Indians as far as 125 miles away from the mighty Himalayas have been waking up to a nice surprise lately – the sight of the snowy peaks of the mountain range that had remained hidden in clouds of smog from years and years of pollution.
If one good thing is coming out of this whole coronavirus pandemic for India, a country infamous for its dirty air, it is that its national lockdown and self-distancing measures are really helping to improve the air quality and causing dramatic drops in pollution levels.
Overjoyed by their reunition with the snow-capped mountains of the Dhauladhar range of the Himalayas for the first time in 30 years, locals from Punjab's Jalandhar district took to social media to document this momentous occasion.
The sighting was the very first time many had witnessed such a sight from the comfort of their own homes.
Never seen Dhauladar range from my home rooftop in Jalandhar..never could imagine that’s possible..clear indication of the impact the pollution has done by us to Mother Earth .. this is the view pic.twitter.com/laRzP8QsZ9— Harbhajan Turbanator (@harbhajan_singh) April 3, 2020
Under normal circumstances, the streets of India should be bustling with tourists and locals, flooded with cars choking the city in exhaust fumes ahead of Everest's climbing season (early April to end of May).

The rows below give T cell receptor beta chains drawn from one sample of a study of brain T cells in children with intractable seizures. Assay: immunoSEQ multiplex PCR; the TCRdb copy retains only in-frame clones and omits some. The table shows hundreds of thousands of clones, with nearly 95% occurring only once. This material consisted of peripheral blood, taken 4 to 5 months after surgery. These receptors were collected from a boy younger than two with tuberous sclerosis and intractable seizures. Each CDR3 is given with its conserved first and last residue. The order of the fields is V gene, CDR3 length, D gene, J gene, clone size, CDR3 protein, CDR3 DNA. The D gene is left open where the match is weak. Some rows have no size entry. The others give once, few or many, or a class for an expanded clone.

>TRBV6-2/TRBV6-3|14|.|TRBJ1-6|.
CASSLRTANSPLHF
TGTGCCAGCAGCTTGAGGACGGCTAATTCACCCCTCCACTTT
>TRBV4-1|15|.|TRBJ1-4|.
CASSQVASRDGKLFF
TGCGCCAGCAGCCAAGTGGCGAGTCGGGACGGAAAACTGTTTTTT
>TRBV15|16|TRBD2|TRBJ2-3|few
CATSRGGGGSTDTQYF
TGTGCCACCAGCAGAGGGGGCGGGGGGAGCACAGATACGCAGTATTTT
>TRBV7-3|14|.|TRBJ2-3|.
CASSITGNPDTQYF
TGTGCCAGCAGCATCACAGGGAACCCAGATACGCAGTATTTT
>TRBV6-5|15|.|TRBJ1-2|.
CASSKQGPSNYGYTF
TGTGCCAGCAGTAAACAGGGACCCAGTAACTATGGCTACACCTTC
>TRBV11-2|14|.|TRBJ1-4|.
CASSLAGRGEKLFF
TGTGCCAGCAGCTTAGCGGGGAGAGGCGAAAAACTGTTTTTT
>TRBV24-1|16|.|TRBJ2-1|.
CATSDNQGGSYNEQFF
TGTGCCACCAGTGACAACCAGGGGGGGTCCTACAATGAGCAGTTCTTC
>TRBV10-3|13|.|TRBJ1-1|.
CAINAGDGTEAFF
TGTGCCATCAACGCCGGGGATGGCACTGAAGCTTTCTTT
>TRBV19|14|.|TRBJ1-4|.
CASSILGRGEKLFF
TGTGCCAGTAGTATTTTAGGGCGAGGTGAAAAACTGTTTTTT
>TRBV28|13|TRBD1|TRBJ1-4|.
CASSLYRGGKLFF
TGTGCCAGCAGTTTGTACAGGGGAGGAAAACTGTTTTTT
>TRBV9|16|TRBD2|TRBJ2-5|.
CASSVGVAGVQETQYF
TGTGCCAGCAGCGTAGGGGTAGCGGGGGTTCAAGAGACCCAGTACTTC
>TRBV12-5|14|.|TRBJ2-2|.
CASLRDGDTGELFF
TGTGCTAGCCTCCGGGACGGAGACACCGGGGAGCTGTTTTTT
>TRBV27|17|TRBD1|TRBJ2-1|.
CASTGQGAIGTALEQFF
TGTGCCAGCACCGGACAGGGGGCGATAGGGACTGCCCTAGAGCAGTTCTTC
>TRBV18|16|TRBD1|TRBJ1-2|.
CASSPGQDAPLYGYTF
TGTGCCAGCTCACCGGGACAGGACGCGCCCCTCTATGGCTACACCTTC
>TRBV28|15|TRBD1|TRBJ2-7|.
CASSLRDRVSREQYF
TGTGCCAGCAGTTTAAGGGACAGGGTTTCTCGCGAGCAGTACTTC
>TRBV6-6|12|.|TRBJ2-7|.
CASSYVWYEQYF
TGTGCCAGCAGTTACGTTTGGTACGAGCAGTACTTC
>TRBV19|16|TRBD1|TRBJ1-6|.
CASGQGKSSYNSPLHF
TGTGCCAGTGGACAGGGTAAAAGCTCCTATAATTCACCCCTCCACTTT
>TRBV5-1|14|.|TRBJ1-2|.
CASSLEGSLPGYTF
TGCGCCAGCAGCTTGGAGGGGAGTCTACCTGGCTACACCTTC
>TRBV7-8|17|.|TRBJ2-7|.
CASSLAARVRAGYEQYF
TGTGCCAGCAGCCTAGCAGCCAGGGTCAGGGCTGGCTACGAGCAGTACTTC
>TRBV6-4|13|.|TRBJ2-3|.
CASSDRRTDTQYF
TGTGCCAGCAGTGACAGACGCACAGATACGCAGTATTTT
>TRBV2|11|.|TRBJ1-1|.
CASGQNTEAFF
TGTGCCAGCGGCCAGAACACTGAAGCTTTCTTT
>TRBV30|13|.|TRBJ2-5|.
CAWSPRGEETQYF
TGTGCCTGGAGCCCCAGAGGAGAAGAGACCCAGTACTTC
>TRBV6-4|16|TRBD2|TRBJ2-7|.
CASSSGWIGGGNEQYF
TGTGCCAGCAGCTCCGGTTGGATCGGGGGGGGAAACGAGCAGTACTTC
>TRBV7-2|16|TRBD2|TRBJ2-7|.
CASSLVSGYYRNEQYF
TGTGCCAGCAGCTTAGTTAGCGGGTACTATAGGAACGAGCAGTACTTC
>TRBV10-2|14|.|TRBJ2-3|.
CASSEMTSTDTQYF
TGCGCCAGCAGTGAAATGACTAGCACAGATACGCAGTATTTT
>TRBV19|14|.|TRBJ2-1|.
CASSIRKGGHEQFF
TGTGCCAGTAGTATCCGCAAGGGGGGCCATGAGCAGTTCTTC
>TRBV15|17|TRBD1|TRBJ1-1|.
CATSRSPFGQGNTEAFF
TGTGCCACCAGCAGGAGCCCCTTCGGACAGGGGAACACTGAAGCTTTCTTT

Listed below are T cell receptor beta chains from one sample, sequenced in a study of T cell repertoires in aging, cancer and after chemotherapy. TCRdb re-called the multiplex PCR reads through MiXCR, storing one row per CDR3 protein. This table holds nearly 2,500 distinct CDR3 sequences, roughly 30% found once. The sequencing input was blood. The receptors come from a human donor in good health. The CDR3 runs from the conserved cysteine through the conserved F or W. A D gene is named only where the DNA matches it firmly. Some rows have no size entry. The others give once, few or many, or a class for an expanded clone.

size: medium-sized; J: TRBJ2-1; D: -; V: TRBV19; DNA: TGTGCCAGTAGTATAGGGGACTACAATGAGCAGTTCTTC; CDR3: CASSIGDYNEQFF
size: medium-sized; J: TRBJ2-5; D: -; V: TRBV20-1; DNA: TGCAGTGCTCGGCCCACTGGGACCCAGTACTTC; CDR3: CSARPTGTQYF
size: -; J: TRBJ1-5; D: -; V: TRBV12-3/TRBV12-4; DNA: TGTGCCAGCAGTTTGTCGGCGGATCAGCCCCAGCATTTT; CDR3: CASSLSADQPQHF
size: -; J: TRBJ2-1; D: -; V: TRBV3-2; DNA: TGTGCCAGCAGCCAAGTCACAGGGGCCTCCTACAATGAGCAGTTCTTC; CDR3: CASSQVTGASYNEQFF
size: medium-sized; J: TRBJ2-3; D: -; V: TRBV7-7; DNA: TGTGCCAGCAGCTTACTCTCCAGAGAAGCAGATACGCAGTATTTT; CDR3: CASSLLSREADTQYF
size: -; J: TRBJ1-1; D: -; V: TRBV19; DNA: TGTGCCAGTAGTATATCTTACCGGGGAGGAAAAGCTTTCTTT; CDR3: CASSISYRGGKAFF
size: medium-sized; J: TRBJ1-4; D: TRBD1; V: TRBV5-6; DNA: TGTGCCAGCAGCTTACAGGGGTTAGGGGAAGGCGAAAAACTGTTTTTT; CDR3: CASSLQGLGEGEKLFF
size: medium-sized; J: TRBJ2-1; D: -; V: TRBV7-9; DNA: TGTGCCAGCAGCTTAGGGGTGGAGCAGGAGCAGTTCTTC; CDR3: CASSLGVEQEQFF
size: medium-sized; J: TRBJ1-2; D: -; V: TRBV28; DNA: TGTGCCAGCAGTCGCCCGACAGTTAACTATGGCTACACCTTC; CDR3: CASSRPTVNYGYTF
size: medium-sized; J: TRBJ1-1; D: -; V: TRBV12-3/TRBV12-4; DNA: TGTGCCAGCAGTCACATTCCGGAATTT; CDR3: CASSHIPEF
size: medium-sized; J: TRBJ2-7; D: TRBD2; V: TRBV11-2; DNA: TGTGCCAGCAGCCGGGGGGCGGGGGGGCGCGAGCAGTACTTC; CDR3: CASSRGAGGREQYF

The Indian government announced a 21-day lockdown on March 24 to check the spread of the coronavirus. The decision came as the number of confirmed cases surged past 5,700 and 166 deaths were recorded in the world's second-most populous nation with 1.3 billion inhabitants.
Thanks to the lockdown, Delhi, which has nearly 11 million registered vehicles, has recorded a sharp 59% decrease in congestion. According to the India Today Data Intelligence Unit, the air quality index improved by an average of 33% across the country between March 16-27.
Levels of dangerous particles in the air, known as PM2.5, in India are far higher than recommended. Back in October, capital New Delhi's air quality index, which measures the concentration of the poisonous particulate matter, touched 388, way above the “safe” limit of 60.
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